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Understanding the Mold Elimination Diet

written by: Tisa Shaw • edited by: Rhonda Callow • updated: 8/31/2010

The mold elimination diet is to be used as a tool for diagnosing what foods are causing you to feel ill. This article will explain how to use the Mold elimination diet to identify trigger foods and how to deal with those foods for the rest of your life.

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    Controlling Molds

    For people who have mold allergies there is no way to avoid all contact with mold allergens. Mold particles are in the air we breathe, things we touch, and the foods we eat. Though we have very little control over environmental allergies, we can control what mold allergens we put in our bodies on a daily basis.

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    Tracking Mold Allergens

    We do this by tracking foods that have mold and yeast ingredients and studying which of these trigger an allergic response. You do not follow a mold elimination diet for the rest of your life; you use it only as a tool to diagnose which foods cause a reaction. Once identified, these foods should be avoided for a set period of time (phase one). This will allow your body to repair itself, and will make reintroducing these foods a much easier task (phase two). You can also use this mold food list as a marker for foods to avoid.

    You might also want to consider tracking environmental allergy levels in your journal also, to help you identify foods that have more of an effect on high mold count days. You can use internet resources like pollen.com to track the mold count in your area on a daily basis

    You will find that a mold elimination diet will remove many of your favorite foods, and you will be left eating a high protein, low carbohydrate diet. Generally the switch to a low carb, high protein diet will make you feel poor for the first week, as your body tries to deal with the removal of major allergens. It is much like a withdrawal response. After the withdrawal stage, you will begin to feel much better and have more energy.

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    Phase One of the Mold Elimination Diet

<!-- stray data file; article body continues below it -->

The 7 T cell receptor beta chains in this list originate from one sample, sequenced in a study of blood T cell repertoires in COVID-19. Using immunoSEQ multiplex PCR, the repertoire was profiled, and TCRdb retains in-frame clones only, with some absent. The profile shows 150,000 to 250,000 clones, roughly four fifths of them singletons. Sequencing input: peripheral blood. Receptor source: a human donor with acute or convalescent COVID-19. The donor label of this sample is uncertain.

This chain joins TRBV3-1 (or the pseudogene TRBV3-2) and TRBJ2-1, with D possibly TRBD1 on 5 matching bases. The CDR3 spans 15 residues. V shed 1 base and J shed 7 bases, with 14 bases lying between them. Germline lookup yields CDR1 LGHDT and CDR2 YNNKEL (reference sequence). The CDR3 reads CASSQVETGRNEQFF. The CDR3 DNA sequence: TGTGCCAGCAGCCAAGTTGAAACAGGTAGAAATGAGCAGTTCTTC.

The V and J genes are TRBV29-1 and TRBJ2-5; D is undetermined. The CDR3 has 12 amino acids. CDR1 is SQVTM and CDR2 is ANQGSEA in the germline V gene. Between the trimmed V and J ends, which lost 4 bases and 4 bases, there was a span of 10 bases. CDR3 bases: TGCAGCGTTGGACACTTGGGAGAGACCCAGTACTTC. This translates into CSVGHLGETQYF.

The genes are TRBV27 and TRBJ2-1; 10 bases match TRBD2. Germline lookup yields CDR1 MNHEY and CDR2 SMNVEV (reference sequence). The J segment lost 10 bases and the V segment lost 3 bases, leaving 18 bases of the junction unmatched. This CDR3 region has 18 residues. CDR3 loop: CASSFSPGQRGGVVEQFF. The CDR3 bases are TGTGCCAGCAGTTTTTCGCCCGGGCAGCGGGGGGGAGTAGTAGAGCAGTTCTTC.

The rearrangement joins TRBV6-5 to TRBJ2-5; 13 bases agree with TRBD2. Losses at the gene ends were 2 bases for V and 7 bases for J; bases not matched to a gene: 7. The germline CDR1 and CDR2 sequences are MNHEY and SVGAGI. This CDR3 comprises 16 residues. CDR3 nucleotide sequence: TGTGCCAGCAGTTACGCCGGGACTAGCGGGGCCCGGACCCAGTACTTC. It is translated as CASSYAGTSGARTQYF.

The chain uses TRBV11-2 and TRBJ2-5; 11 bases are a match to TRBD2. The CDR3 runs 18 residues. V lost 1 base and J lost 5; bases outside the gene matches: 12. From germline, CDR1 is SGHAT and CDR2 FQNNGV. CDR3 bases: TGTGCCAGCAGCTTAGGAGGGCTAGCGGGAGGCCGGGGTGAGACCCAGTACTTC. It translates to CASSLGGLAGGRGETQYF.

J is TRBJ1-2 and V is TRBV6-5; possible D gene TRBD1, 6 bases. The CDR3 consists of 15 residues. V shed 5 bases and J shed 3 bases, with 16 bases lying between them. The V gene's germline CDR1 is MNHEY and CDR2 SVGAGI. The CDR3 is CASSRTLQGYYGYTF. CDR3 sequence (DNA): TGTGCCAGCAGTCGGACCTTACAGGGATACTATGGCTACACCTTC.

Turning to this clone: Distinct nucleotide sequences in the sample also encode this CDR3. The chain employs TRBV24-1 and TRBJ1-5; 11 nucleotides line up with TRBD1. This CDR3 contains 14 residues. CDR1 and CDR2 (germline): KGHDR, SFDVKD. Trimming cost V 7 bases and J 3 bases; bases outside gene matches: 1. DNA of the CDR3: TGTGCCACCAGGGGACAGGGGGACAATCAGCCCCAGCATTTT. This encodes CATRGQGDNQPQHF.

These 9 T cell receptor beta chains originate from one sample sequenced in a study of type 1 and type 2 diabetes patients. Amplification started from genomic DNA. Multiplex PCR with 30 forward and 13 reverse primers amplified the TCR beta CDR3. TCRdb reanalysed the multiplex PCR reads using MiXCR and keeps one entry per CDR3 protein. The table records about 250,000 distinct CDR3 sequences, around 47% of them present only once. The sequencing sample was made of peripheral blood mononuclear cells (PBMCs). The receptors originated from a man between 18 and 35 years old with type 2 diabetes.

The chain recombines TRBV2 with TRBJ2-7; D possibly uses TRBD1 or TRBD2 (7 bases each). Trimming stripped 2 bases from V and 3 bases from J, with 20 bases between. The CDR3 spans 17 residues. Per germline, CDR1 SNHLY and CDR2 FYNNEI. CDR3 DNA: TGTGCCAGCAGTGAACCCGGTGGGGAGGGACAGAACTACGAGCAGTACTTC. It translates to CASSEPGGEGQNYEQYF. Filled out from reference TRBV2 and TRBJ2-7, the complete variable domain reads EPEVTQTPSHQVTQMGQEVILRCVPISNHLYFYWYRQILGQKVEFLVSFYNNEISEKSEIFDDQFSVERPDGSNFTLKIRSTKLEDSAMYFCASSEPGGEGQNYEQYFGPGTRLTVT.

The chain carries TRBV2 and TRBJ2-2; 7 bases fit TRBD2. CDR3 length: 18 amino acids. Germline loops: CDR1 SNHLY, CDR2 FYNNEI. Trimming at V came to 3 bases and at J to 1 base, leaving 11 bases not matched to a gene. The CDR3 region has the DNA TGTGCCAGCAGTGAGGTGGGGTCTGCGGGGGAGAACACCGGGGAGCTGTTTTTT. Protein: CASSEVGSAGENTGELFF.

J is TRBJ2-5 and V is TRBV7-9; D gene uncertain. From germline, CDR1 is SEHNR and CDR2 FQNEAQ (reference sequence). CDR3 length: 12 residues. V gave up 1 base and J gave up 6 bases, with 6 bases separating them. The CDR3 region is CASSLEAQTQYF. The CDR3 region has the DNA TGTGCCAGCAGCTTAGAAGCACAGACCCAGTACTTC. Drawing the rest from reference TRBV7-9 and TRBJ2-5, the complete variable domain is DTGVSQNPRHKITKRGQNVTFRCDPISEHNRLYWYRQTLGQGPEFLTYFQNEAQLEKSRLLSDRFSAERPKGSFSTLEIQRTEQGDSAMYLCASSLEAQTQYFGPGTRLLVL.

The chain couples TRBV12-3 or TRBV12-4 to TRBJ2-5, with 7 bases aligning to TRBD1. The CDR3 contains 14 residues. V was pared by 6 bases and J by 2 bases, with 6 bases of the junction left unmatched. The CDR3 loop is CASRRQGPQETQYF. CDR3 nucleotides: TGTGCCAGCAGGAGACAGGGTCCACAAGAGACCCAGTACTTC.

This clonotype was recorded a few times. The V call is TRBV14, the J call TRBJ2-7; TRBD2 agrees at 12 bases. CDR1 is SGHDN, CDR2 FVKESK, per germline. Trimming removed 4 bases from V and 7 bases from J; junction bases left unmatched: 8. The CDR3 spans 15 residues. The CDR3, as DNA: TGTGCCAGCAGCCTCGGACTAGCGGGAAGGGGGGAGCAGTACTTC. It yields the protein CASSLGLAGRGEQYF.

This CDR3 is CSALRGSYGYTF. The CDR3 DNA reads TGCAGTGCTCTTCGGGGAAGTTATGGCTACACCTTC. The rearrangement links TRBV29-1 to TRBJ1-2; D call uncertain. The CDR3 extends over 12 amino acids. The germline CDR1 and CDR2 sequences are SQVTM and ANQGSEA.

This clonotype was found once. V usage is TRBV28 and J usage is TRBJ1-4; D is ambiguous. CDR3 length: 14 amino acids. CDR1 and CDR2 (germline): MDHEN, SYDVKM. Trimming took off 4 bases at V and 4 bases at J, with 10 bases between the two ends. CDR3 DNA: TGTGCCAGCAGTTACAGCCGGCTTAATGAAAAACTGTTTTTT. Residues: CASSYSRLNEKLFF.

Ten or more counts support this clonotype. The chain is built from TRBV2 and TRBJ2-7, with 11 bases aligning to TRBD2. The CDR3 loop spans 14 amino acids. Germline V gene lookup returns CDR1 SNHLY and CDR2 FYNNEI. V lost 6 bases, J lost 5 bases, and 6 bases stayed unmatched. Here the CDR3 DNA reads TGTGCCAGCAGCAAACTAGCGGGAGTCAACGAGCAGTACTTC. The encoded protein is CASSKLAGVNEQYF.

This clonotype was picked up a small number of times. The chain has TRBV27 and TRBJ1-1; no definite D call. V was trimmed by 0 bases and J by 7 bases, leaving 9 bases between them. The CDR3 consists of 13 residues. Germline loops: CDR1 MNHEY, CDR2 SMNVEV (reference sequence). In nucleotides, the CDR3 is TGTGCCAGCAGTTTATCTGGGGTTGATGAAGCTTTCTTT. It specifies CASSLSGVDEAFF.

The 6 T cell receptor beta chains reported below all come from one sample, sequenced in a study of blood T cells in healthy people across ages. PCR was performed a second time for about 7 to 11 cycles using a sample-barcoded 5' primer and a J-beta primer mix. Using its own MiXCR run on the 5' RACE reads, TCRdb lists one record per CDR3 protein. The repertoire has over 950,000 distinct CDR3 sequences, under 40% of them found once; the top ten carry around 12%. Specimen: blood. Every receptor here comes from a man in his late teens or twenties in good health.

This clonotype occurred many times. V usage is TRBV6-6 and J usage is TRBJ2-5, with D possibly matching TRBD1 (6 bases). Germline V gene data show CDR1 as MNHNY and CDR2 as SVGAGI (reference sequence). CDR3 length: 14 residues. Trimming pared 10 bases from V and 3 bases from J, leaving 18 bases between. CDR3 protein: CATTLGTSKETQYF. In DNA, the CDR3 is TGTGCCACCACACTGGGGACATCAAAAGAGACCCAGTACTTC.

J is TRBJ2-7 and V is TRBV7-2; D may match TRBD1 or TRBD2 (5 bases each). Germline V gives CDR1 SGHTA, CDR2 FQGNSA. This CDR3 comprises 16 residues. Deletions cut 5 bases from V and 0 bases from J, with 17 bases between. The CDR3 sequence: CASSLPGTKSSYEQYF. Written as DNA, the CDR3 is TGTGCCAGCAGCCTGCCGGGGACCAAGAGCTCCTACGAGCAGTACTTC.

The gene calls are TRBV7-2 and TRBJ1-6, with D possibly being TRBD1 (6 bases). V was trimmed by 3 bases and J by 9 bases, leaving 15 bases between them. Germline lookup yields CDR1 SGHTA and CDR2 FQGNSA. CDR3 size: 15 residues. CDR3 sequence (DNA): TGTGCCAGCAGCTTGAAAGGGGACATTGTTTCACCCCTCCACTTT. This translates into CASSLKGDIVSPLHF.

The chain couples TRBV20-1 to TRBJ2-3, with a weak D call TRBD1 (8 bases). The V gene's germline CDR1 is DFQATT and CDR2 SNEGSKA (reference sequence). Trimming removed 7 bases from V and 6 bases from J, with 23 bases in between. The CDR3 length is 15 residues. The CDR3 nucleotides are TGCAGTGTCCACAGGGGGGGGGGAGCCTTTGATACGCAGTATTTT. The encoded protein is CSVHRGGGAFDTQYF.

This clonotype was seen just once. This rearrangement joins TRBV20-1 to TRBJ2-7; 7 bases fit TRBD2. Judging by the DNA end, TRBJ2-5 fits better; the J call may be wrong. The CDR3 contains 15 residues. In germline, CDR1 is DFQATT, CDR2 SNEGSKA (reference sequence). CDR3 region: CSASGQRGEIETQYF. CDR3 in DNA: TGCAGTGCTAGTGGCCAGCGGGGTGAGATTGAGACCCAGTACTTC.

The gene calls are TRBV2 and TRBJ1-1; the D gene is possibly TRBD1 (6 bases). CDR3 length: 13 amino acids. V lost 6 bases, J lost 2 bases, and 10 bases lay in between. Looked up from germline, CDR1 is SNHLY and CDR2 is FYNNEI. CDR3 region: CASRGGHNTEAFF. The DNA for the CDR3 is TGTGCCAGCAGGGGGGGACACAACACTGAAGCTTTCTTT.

How long it takes your body to begin to recover depends on the severity of your symptoms, your age and how long you have been ill. Generally the first phase of the mold elimination diet lasts between two and six months. During this phase, you completely avoid all the foods on your list that caused any type of allergic response.

    Allergic responses include:

    • Shifts in mood that occur after eating
    • Swollen eyes, burning eyes, matted eyelids
    • Nasal congestion and sinusitis
    • Feeling fatigue and spacey after eating
    • Nausea or feeling sick
    • Excess flatulence, burping and bloating
    • Headache
    • Depression
    • Eczema
    • Wet cough
    • Irritable Bowel Syndrome
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    Phase Two of the Mold Elimination Diet

    During this phase you slowly reintroduce foods on your allergy list. You will only introduce one allergy food per every three days. An allergen can stay in your system that long, so introducing a food in less than three days can give you tainted results. Try to reintroduce foods on days with low environmental mold counts. If you eat a food on the avoid list and have no symptoms, add it to your safe list. If you suffer any symptoms, add the food to your avoidance list and know that you will probably have to not eat that food for the rest of your life if you wish to remain symptom free. If it is a food that you just can’t live without, you will at least know what to expect, and understand why you feel the way you do.